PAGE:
Securing Apps on Google Cloud Platform, Part 2: GCP Security Best Practices

Securing Apps on Google Cloud Platform, Part 2: GCP Security Best Practices 

The second article  in our series on Google Cloud Platform (GCP) security is about GCP security best practices. If you haven't already read it, see Part 1 of this series, Securing Apps on Google Cloud Platform, Part 1: Finding Your Missing Pieces, for greater context into Part 2.  

In the previous essay, we identified the missing pieces to securing your apps in GCP and how we might address these gaps. Do we need a big, heavy framework like we had in the data center? Do we need more developers? Do we need lots of security people to look at lots of disparate event streams? In Part 2, we're going to cover some of the approaches available to enterprises to secure their apps running in GCP.  

To start off, we're going to use a guiding quote from Part 1: "The lack of a single security policy, management plane, or architecture means that fundamental capabilities like visibility and inspecting for malicious flows are casualties and must be augmented by yet even more discrete tools." Our job here is to fix this by helping you establish best practices in comprehensive visibility and control, features and functions, and compliance for your GCP environment.  

Comprehensive visibility and control

Regardless of cloud environment, it's important to know what apps you have, how they are connected, and the level of visibility you are provided given the placement of controls. While these may have similar themes, they are not to be confused with posture management when describing placement of controls.   

The focus here is on actual control and actual protection, and not just misconfigurations. Visibility gives you the ability to accurately place controls, whereas awareness only lets you know it needs to be patched to achieve control. We have described it as visibility for control's sake.  

There are a couple of ways to do this in the cloud: agents that sit in the compute infrastructure or network-based implementation. Architecturally, agents have some advantages in that they can control the compute environment the app is running on, but that specificity comes at a cost: You need a specific agent for each kind of app environment, and the agent architecture doesn't work for serverless or cloud-managed platform as a service (PaaS).  

We like the network implementation option for three reasons: 

  • All apps touch the network: one implementation works for every application architecture 
  • A single policy is possible 
  • Visibility and control are through the same aperture 

A word on encryption: everything is encrypted in the cloud Transport Layer Security  (TLS). And a security architecture must accommodate that at a system level. Otherwise, potentially each app or security function’s decrypt/encrypt might have to be managed independently, which does not scale from an operations perspective, a non-starter for many organizations. 

Features and functions

In terms of the features and functions required for a comprehensive approach, we see cloud firewalling as the basis. In cloud firewalling, segmentation is a foundational requirement; it determines which workloads can be accessed from the outside (ingress) by other workloads (east-west) and can make connections to outside services (egress) is the starting point.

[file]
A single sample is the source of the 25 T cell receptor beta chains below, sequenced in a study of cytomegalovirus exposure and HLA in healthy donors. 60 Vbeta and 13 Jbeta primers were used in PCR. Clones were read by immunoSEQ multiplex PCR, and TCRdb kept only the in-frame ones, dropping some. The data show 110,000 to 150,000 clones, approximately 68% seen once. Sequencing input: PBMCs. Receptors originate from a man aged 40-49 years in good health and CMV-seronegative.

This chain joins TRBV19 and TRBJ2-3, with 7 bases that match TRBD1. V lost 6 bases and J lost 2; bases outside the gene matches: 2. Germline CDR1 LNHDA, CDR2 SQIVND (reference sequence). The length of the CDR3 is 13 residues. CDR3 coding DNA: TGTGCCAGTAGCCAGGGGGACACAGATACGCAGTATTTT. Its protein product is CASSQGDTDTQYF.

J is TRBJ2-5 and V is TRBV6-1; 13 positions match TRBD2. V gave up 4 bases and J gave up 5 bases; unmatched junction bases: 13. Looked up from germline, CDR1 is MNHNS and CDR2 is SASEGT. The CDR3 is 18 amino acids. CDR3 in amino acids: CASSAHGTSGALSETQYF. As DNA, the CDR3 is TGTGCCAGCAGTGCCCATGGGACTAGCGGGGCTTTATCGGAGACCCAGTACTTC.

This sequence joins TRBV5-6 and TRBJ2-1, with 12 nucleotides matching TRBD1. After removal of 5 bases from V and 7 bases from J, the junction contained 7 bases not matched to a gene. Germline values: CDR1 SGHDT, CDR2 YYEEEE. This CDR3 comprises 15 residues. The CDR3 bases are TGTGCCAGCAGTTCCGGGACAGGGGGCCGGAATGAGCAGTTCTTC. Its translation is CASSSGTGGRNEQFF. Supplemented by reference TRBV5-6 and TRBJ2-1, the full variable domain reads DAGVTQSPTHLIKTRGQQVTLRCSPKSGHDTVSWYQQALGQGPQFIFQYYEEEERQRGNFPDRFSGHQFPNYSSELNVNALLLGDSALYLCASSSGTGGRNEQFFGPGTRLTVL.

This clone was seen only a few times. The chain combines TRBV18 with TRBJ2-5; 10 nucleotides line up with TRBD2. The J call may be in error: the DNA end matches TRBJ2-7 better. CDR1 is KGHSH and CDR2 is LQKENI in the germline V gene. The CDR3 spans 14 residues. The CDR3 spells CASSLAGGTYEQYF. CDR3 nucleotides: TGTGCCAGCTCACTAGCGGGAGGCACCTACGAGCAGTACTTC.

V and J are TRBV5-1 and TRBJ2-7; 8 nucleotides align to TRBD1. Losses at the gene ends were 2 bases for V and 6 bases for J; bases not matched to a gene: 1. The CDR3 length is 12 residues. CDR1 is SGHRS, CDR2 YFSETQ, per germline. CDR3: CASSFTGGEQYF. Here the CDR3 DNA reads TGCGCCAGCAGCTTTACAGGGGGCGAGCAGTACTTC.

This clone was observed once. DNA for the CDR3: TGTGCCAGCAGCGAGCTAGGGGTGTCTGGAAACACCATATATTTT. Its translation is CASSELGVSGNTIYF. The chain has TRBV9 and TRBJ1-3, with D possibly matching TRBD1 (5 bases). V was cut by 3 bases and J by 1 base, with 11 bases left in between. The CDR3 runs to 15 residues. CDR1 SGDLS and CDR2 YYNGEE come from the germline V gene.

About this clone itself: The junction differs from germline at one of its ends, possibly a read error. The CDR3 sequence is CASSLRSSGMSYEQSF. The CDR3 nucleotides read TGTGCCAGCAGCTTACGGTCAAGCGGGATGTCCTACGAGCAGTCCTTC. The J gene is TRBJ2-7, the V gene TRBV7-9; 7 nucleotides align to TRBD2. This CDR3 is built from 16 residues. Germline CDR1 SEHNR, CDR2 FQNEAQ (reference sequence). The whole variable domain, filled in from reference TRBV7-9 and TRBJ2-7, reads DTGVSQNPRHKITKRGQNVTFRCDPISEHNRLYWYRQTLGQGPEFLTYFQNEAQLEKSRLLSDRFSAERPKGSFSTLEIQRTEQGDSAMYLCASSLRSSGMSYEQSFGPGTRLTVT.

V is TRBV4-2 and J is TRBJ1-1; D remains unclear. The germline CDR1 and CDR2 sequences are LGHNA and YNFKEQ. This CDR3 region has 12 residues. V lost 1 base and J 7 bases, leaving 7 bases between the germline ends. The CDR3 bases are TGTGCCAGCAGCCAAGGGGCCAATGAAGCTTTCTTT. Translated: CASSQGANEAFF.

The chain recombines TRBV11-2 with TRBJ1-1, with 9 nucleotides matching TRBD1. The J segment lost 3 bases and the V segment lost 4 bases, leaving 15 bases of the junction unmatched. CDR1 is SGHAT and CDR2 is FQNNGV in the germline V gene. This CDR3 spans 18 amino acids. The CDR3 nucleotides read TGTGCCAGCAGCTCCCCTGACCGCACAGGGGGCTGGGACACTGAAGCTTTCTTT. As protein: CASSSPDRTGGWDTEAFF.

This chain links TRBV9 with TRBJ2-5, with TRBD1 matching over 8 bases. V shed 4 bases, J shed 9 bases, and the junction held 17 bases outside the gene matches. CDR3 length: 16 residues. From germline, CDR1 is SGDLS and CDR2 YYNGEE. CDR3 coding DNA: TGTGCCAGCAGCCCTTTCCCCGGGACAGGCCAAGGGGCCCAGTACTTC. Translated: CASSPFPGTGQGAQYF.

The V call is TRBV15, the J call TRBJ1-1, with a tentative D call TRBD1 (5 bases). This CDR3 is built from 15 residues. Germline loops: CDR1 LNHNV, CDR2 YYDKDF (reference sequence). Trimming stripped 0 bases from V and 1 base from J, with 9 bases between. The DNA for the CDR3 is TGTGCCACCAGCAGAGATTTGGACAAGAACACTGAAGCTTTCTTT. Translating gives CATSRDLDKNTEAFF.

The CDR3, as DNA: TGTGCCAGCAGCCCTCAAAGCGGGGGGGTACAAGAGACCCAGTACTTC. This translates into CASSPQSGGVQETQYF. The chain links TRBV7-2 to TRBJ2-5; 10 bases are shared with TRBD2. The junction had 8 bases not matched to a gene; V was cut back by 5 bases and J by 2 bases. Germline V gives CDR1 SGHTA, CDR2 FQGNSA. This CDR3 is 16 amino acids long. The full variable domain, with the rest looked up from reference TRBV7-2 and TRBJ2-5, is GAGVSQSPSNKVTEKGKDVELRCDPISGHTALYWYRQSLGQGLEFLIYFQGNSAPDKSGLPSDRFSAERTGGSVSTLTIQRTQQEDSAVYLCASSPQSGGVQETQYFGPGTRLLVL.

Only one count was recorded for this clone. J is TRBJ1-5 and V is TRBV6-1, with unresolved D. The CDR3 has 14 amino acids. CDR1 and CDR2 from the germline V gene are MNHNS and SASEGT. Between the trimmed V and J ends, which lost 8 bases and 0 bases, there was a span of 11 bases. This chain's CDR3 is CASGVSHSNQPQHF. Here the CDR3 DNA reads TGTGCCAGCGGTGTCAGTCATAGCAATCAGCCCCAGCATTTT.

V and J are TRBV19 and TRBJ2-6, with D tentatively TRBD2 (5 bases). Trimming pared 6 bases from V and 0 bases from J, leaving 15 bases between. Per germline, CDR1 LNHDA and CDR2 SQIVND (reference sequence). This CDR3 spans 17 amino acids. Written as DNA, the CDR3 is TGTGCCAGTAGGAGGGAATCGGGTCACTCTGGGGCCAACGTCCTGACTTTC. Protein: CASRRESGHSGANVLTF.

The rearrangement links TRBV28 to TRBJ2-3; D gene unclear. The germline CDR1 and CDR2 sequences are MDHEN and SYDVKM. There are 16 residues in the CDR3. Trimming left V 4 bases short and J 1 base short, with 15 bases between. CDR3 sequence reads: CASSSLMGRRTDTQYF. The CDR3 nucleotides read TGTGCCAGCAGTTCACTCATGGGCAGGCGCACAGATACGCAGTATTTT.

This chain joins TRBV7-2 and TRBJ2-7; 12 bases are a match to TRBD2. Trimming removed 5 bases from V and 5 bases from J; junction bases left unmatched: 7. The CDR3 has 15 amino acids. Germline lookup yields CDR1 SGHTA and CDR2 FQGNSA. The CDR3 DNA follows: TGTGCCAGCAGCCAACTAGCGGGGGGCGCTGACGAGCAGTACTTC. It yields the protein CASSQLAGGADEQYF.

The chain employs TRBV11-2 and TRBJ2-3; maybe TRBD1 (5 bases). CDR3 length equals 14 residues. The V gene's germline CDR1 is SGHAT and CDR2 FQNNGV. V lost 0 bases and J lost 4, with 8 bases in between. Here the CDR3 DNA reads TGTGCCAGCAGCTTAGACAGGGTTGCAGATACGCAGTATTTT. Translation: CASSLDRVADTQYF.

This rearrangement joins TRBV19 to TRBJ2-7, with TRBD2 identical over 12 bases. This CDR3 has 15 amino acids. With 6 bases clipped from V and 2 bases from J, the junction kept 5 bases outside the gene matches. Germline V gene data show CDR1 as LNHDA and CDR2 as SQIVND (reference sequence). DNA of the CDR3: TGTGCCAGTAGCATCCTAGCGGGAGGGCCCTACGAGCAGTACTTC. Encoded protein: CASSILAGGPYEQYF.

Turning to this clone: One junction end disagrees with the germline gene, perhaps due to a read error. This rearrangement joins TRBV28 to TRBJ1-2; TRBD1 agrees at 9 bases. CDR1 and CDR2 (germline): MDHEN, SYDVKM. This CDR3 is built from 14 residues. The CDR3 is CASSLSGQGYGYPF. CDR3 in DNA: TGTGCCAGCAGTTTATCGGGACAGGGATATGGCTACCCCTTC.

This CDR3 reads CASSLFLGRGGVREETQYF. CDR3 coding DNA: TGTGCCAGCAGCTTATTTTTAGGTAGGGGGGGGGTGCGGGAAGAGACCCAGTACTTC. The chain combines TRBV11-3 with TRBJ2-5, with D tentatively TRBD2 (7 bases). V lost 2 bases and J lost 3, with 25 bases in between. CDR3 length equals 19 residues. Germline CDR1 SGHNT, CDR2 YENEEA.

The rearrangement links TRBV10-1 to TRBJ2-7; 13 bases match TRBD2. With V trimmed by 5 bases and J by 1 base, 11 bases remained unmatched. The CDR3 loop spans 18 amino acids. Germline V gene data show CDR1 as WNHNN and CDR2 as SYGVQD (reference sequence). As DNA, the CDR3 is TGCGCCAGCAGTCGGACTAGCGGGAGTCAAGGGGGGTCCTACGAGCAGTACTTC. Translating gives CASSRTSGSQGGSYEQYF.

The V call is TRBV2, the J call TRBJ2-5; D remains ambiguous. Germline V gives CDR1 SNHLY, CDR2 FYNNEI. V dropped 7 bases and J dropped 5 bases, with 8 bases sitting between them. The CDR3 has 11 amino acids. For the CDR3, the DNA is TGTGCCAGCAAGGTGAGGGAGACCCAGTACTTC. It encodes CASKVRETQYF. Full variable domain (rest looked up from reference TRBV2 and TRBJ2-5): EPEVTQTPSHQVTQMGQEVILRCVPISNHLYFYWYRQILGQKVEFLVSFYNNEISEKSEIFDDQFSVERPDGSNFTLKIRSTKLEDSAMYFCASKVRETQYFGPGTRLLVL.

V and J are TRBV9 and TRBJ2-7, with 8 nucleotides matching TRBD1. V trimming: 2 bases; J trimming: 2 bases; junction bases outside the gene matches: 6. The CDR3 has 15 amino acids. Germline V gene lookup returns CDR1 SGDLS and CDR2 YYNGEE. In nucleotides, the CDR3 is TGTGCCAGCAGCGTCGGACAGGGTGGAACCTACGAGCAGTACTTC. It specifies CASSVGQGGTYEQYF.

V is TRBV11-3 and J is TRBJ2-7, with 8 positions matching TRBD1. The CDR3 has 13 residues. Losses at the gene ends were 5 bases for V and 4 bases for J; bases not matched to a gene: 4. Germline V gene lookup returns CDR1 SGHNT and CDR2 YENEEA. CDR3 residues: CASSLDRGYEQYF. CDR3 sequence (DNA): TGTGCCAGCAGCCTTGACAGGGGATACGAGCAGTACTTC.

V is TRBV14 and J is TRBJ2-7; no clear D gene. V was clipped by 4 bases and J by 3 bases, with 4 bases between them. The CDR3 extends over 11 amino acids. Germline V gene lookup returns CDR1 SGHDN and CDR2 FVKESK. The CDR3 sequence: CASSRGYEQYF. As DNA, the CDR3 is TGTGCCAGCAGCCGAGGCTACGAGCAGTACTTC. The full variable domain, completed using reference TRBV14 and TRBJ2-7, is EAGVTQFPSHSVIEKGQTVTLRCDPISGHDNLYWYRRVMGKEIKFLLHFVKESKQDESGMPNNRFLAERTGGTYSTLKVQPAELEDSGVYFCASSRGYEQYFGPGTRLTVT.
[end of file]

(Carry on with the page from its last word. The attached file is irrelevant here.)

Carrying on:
Segmentation does not have to be about access control alone but also can be combined with inspection policies based on workload context and security requirements. Beyond that, we see organizations placing a lot of emphasis on intrusion detection system/intrusion protection switching (IDS/IPS ) in the post-Log4Shell era, especially to prevent lateral movement of attacks. Compliance teams also are putting web application firewall (WAF) and data loss prevention (DLP) on the agenda.   

In summary, the requirements for GCP security look like this:  

  1. Inbound threat defense (IPS/WAF) 
  2. Cloud segmentation (cloud-to-cloud; inter-VPC) 
  3. Outbound threat defense (command and control /DLP, which is egress  security)

GCP security best practices

In the data center days, this would point to a big rack of appliances. In GCP, appliances are an awkward fit at best, like other public cloud platforms. Cloud-native services for security, like everything else in GCP, are the gold standard. A single control plane, using a single policy per app—across all of these security functions—is even better.  


I mentioned compliance earlier, but it's worth bringing up again as a final point. Most organizations are touched in some way by the need to comply with various regulations. Most standards for compliance have specific requirements for network-based controls that are easier to manage than app-based controls at enterprise scale. And when you have a comprehensive security approach that includes segmentation, IDS/IPS, and cloud WAF, the time invested and cost to meet compliance are greatly reduced. 

Get Started

Multicloud Defense customers on GCP can take advantage of a strong architectural foundation, enterprise security capabilities, cloud native operations, and meet compliance with ease. All are integrated both with modern DevOps frameworks and GCP infrastructure. Getting started with Cisco Multicloud Defense on GCP is easy. Here are a few ways to begin:

Read Securing Apps on Google Cloud Platform, Part 3: Gaining Comprehensive Protection in GCP with Multicloud Defense


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